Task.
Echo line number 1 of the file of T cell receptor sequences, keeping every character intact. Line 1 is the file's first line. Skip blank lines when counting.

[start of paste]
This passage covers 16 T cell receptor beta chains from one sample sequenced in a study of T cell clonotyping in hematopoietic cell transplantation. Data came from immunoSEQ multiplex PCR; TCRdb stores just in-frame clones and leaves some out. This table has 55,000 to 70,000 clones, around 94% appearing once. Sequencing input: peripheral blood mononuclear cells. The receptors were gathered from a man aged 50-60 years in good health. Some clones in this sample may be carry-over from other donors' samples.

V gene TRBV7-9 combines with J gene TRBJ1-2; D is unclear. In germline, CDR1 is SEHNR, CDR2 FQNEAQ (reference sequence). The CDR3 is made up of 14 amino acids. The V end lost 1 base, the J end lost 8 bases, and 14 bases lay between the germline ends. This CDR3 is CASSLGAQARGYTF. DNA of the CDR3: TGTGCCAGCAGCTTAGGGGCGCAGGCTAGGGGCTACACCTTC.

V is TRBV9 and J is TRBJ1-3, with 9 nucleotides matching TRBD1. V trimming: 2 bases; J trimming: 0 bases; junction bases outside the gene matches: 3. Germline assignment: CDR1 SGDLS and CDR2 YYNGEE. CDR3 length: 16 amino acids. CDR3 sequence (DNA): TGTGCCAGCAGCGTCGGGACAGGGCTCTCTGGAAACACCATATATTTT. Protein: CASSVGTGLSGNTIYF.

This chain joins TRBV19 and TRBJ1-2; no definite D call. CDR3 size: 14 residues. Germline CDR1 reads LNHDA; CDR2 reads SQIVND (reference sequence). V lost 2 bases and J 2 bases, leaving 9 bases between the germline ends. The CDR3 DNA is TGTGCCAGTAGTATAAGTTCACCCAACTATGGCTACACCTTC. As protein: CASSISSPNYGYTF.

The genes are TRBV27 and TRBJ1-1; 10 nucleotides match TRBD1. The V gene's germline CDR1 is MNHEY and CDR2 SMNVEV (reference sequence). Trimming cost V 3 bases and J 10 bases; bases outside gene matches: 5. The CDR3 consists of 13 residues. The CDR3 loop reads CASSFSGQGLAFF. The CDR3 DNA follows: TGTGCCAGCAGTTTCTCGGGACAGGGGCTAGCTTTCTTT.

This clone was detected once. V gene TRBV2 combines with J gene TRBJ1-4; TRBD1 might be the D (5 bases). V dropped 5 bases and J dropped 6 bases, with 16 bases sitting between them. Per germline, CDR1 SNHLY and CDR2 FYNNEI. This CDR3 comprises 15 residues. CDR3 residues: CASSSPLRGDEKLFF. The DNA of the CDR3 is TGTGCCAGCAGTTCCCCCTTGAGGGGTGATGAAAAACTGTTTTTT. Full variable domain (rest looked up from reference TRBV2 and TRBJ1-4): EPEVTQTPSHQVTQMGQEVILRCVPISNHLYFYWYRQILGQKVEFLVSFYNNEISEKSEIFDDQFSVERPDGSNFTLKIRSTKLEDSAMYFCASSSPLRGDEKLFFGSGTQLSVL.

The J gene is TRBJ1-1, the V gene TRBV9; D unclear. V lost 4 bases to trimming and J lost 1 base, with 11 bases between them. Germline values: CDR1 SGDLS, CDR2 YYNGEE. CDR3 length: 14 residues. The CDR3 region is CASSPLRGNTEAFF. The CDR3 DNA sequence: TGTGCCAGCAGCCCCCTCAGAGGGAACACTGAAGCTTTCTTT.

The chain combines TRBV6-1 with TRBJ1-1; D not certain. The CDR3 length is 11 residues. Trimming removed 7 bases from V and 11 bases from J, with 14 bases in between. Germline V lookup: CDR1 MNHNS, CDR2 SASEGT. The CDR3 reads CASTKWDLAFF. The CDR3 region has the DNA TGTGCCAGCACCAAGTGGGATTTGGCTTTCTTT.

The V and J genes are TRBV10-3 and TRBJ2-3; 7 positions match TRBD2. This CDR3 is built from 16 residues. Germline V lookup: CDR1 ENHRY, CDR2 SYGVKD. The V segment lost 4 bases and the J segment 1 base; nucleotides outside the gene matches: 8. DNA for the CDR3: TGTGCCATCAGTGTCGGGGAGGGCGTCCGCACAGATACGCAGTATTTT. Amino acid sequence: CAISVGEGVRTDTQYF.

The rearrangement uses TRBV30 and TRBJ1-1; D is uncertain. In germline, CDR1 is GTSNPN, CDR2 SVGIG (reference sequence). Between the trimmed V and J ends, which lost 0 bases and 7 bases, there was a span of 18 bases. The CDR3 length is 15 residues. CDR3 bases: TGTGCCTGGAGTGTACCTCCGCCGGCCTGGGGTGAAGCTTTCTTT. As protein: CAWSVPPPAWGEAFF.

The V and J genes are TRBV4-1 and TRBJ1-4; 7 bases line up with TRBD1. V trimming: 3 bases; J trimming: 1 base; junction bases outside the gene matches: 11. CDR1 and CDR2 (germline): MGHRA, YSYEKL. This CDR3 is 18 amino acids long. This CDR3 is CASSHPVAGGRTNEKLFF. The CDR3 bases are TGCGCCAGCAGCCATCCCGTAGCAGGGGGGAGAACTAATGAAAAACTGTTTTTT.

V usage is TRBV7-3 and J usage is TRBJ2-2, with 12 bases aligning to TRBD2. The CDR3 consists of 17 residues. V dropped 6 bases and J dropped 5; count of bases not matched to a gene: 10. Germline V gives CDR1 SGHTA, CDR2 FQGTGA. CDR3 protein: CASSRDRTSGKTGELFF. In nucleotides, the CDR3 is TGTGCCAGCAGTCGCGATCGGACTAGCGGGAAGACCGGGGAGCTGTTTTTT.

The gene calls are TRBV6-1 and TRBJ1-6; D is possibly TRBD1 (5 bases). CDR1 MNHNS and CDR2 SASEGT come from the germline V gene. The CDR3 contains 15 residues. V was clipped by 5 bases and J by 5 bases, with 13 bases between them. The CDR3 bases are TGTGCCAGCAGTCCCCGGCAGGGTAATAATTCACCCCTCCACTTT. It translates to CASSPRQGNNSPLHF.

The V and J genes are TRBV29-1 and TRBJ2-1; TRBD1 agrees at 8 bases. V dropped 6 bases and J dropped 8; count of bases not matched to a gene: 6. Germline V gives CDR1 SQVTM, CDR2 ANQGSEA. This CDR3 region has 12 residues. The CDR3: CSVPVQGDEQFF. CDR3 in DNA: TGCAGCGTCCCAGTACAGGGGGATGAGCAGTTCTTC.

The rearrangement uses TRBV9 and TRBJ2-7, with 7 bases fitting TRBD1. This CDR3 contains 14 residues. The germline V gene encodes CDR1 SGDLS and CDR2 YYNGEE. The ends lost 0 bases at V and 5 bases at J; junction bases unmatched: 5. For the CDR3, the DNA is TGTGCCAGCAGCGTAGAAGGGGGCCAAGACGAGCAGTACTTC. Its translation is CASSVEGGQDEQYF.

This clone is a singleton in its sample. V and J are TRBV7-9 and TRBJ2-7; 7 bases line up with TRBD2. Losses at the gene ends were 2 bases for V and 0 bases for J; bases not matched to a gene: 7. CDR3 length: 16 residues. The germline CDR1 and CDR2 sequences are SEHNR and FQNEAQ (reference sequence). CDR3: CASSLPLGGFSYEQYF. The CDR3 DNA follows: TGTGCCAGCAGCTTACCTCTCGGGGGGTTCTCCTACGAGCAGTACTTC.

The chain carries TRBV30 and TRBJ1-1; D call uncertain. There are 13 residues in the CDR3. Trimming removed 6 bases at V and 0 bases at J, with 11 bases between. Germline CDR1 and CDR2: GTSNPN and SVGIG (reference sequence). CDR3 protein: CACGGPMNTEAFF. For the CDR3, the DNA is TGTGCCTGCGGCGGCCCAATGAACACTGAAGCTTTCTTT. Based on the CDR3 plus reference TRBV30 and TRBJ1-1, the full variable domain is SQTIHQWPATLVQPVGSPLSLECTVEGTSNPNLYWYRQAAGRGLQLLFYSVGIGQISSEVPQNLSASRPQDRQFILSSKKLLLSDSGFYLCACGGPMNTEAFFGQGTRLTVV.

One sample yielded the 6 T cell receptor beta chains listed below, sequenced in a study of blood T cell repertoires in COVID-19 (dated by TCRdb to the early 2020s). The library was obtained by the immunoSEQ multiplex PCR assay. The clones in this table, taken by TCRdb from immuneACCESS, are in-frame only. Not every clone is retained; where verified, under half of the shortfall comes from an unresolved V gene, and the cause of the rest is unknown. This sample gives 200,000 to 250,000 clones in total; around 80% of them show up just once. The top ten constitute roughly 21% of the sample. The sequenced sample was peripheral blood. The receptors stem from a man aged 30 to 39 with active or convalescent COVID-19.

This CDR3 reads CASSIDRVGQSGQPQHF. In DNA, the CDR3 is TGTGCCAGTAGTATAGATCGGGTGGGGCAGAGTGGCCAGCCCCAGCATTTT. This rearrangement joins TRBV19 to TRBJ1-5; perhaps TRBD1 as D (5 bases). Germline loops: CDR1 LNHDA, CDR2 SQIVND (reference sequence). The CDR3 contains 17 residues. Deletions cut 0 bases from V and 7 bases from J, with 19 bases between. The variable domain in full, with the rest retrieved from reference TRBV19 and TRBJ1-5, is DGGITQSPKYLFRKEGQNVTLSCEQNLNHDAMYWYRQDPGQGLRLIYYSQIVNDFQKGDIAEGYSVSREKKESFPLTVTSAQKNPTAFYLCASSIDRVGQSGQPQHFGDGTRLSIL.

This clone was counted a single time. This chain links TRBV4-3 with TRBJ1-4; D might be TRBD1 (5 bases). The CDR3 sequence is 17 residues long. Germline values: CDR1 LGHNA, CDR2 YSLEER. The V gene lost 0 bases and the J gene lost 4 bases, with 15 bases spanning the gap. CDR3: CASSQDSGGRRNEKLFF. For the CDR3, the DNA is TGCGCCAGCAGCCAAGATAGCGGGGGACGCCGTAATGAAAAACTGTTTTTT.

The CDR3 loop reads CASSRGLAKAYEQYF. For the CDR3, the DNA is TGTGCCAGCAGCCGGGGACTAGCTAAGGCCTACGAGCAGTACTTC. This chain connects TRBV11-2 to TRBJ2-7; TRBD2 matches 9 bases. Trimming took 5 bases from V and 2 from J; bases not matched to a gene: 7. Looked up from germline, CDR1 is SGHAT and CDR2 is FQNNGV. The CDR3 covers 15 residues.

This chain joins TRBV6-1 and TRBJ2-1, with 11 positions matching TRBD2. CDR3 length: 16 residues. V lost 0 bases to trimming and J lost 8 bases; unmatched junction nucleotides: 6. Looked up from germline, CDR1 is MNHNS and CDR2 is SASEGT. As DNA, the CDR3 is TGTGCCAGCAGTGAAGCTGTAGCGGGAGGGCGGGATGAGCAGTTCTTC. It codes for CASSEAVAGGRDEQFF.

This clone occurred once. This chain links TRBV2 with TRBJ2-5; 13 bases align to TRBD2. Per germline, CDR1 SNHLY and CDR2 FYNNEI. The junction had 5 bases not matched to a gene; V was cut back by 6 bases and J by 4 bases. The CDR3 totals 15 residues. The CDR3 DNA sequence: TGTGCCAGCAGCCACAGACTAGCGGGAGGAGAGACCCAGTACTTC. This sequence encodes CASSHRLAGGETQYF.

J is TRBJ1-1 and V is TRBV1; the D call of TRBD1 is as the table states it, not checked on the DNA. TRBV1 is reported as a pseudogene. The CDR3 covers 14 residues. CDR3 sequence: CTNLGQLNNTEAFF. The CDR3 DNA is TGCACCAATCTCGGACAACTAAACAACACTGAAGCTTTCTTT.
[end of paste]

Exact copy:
This passage covers 16 T cell receptor beta chains from one sample sequenced in a study of T cell clonotyping in hematopoietic cell transplantation. Data came from immunoSEQ multiplex PCR; TCRdb stores just in-frame clones and leaves some out. This table has 55,000 to 70,000 clones, around 94% appearing once. Sequencing input: peripheral blood mononuclear cells. The receptors were gathered from a man aged 50-60 years in good health. Some clones in this sample may be carry-over from other donors' samples.